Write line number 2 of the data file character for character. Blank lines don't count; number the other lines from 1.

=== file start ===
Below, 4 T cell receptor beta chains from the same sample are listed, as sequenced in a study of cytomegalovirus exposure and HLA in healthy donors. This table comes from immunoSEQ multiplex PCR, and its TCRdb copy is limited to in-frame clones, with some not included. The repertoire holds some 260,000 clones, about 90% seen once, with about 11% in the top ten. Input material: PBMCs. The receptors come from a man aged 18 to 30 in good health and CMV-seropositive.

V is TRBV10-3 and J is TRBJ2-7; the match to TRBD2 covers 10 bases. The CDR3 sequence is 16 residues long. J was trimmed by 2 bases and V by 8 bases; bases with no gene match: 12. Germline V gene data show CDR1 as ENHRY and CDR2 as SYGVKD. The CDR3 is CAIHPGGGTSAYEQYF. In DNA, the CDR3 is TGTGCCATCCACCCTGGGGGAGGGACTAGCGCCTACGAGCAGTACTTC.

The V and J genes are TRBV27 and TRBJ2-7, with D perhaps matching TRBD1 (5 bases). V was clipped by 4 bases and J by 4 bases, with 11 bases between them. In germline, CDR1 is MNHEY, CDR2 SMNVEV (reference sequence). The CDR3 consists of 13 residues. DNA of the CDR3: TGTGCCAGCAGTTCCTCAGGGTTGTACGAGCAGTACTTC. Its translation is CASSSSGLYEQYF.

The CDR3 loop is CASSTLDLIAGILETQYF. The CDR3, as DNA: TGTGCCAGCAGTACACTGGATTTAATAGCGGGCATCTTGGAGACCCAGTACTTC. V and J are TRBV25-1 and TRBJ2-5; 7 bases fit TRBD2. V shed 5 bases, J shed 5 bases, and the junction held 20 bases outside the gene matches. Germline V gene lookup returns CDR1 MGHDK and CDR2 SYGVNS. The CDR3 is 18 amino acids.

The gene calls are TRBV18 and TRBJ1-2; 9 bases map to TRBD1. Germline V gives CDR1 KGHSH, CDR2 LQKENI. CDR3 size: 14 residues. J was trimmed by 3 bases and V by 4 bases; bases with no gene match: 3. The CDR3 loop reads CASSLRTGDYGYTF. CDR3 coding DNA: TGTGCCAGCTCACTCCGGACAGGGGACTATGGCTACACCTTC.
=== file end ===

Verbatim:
V is TRBV10-3 and J is TRBJ2-7; the match to TRBD2 covers 10 bases. The CDR3 sequence is 16 residues long. J was trimmed by 2 bases and V by 8 bases; bases with no gene match: 12. Germline V gene data show CDR1 as ENHRY and CDR2 as SYGVKD. The CDR3 is CAIHPGGGTSAYEQYF. In DNA, the CDR3 is TGTGCCATCCACCCTGGGGGAGGGACTAGCGCCTACGAGCAGTACTTC.